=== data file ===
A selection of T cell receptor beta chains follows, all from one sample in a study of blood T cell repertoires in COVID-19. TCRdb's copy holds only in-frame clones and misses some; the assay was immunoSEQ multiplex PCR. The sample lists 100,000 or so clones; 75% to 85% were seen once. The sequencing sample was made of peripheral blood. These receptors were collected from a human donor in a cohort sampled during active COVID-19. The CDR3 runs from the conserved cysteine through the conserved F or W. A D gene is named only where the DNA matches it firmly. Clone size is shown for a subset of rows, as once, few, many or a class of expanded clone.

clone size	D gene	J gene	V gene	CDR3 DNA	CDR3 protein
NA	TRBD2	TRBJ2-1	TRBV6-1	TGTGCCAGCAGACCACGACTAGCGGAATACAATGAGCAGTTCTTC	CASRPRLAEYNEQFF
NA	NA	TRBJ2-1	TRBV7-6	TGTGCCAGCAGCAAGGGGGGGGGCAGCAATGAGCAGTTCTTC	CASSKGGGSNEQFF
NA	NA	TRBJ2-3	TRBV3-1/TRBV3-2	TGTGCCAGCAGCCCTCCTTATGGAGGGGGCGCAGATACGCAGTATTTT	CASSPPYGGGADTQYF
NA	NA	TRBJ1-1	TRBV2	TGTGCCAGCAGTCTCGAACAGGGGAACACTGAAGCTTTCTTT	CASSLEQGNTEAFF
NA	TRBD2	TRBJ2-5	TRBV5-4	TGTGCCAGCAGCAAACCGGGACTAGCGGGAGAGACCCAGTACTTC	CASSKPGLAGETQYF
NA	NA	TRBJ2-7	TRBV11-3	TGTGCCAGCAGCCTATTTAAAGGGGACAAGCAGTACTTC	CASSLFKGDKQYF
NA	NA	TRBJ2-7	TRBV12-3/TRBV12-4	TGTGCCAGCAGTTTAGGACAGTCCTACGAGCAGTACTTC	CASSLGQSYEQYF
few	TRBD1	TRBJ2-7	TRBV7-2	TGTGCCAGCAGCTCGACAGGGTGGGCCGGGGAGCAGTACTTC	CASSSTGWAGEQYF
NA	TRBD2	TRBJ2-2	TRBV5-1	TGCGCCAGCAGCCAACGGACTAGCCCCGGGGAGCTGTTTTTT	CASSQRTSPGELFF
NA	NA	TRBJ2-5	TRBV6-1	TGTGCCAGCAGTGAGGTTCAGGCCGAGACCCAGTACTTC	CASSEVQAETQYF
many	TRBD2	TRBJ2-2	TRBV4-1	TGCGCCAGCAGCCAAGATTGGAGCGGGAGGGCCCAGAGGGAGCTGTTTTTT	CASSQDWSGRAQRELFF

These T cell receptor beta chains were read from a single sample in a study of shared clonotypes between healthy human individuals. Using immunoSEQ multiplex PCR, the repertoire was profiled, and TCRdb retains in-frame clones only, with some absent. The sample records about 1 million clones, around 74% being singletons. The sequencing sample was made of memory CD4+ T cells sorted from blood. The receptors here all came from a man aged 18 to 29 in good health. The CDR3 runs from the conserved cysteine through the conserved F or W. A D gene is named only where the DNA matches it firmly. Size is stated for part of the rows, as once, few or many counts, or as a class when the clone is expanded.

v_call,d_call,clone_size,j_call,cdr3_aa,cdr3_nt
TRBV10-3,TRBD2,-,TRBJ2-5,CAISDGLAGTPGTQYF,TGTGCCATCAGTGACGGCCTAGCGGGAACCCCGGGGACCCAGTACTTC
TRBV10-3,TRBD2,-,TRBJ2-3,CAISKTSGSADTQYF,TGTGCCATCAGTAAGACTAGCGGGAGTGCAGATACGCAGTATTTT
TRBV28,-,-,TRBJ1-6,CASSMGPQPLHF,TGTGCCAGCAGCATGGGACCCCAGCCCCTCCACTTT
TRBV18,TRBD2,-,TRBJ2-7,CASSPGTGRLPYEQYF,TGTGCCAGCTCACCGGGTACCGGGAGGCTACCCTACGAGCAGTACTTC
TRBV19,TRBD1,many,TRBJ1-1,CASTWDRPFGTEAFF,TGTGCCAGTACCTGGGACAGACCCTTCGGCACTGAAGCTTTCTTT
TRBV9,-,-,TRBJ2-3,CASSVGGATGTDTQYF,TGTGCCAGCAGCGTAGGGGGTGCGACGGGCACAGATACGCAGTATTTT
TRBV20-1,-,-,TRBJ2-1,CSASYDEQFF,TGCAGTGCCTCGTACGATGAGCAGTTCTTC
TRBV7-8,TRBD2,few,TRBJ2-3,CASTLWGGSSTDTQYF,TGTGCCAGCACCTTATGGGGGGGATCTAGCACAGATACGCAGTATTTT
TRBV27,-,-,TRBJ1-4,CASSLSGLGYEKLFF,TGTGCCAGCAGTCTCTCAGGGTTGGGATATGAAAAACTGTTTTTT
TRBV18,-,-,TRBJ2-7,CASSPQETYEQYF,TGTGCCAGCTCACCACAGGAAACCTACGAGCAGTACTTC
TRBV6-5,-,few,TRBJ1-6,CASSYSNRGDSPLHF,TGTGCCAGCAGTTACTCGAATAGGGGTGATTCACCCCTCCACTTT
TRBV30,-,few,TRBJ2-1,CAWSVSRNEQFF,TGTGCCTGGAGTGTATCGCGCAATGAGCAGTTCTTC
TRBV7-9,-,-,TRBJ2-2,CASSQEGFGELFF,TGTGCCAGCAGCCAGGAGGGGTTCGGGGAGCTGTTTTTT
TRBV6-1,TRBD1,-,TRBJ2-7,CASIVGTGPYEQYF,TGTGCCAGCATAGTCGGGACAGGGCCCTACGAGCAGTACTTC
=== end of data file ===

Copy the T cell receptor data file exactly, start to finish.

A selection of T cell receptor beta chains follows, all from one sample in a study of blood T cell repertoires in COVID-19. TCRdb's copy holds only in-frame clones and misses some; the assay was immunoSEQ multiplex PCR. The sample lists 100,000 or so clones; 75% to 85% were seen once. The sequencing sample was made of peripheral blood. These receptors were collected from a human donor in a cohort sampled during active COVID-19. The CDR3 runs from the conserved cysteine through the conserved F or W. A D gene is named only where the DNA matches it firmly. Clone size is shown for a subset of rows, as once, few, many or a class of expanded clone.

clone size	D gene	J gene	V gene	CDR3 DNA	CDR3 protein
NA	TRBD2	TRBJ2-1	TRBV6-1	TGTGCCAGCAGACCACGACTAGCGGAATACAATGAGCAGTTCTTC	CASRPRLAEYNEQFF
NA	NA	TRBJ2-1	TRBV7-6	TGTGCCAGCAGCAAGGGGGGGGGCAGCAATGAGCAGTTCTTC	CASSKGGGSNEQFF
NA	NA	TRBJ2-3	TRBV3-1/TRBV3-2	TGTGCCAGCAGCCCTCCTTATGGAGGGGGCGCAGATACGCAGTATTTT	CASSPPYGGGADTQYF
NA	NA	TRBJ1-1	TRBV2	TGTGCCAGCAGTCTCGAACAGGGGAACACTGAAGCTTTCTTT	CASSLEQGNTEAFF
NA	TRBD2	TRBJ2-5	TRBV5-4	TGTGCCAGCAGCAAACCGGGACTAGCGGGAGAGACCCAGTACTTC	CASSKPGLAGETQYF
NA	NA	TRBJ2-7	TRBV11-3	TGTGCCAGCAGCCTATTTAAAGGGGACAAGCAGTACTTC	CASSLFKGDKQYF
NA	NA	TRBJ2-7	TRBV12-3/TRBV12-4	TGTGCCAGCAGTTTAGGACAGTCCTACGAGCAGTACTTC	CASSLGQSYEQYF
few	TRBD1	TRBJ2-7	TRBV7-2	TGTGCCAGCAGCTCGACAGGGTGGGCCGGGGAGCAGTACTTC	CASSSTGWAGEQYF
NA	TRBD2	TRBJ2-2	TRBV5-1	TGCGCCAGCAGCCAACGGACTAGCCCCGGGGAGCTGTTTTTT	CASSQRTSPGELFF
NA	NA	TRBJ2-5	TRBV6-1	TGTGCCAGCAGTGAGGTTCAGGCCGAGACCCAGTACTTC	CASSEVQAETQYF
many	TRBD2	TRBJ2-2	TRBV4-1	TGCGCCAGCAGCCAAGATTGGAGCGGGAGGGCCCAGAGGGAGCTGTTTTTT	CASSQDWSGRAQRELFF

These T cell receptor beta chains were read from a single sample in a study of shared clonotypes between healthy human individuals. Using immunoSEQ multiplex PCR, the repertoire was profiled, and TCRdb retains in-frame clones only, with some absent. The sample records about 1 million clones, around 74% being singletons. The sequencing sample was made of memory CD4+ T cells sorted from blood. The receptors here all came from a man aged 18 to 29 in good health. The CDR3 runs from the conserved cysteine through the conserved F or W. A D gene is named only where the DNA matches it firmly. Size is stated for part of the rows, as once, few or many counts, or as a class when the clone is expanded.

v_call,d_call,clone_size,j_call,cdr3_aa,cdr3_nt
TRBV10-3,TRBD2,-,TRBJ2-5,CAISDGLAGTPGTQYF,TGTGCCATCAGTGACGGCCTAGCGGGAACCCCGGGGACCCAGTACTTC
TRBV10-3,TRBD2,-,TRBJ2-3,CAISKTSGSADTQYF,TGTGCCATCAGTAAGACTAGCGGGAGTGCAGATACGCAGTATTTT
TRBV28,-,-,TRBJ1-6,CASSMGPQPLHF,TGTGCCAGCAGCATGGGACCCCAGCCCCTCCACTTT
TRBV18,TRBD2,-,TRBJ2-7,CASSPGTGRLPYEQYF,TGTGCCAGCTCACCGGGTACCGGGAGGCTACCCTACGAGCAGTACTTC
TRBV19,TRBD1,many,TRBJ1-1,CASTWDRPFGTEAFF,TGTGCCAGTACCTGGGACAGACCCTTCGGCACTGAAGCTTTCTTT
TRBV9,-,-,TRBJ2-3,CASSVGGATGTDTQYF,TGTGCCAGCAGCGTAGGGGGTGCGACGGGCACAGATACGCAGTATTTT
TRBV20-1,-,-,TRBJ2-1,CSASYDEQFF,TGCAGTGCCTCGTACGATGAGCAGTTCTTC
TRBV7-8,TRBD2,few,TRBJ2-3,CASTLWGGSSTDTQYF,TGTGCCAGCACCTTATGGGGGGGATCTAGCACAGATACGCAGTATTTT
TRBV27,-,-,TRBJ1-4,CASSLSGLGYEKLFF,TGTGCCAGCAGTCTCTCAGGGTTGGGATATGAAAAACTGTTTTTT
TRBV18,-,-,TRBJ2-7,CASSPQETYEQYF,TGTGCCAGCTCACCACAGGAAACCTACGAGCAGTACTTC
TRBV6-5,-,few,TRBJ1-6,CASSYSNRGDSPLHF,TGTGCCAGCAGTTACTCGAATAGGGGTGATTCACCCCTCCACTTT
TRBV30,-,few,TRBJ2-1,CAWSVSRNEQFF,TGTGCCTGGAGTGTATCGCGCAATGAGCAGTTCTTC
TRBV7-9,-,-,TRBJ2-2,CASSQEGFGELFF,TGTGCCAGCAGCCAGGAGGGGTTCGGGGAGCTGTTTTTT
TRBV6-1,TRBD1,-,TRBJ2-7,CASIVGTGPYEQYF,TGTGCCAGCATAGTCGGGACAGGGCCCTACGAGCAGTACTTC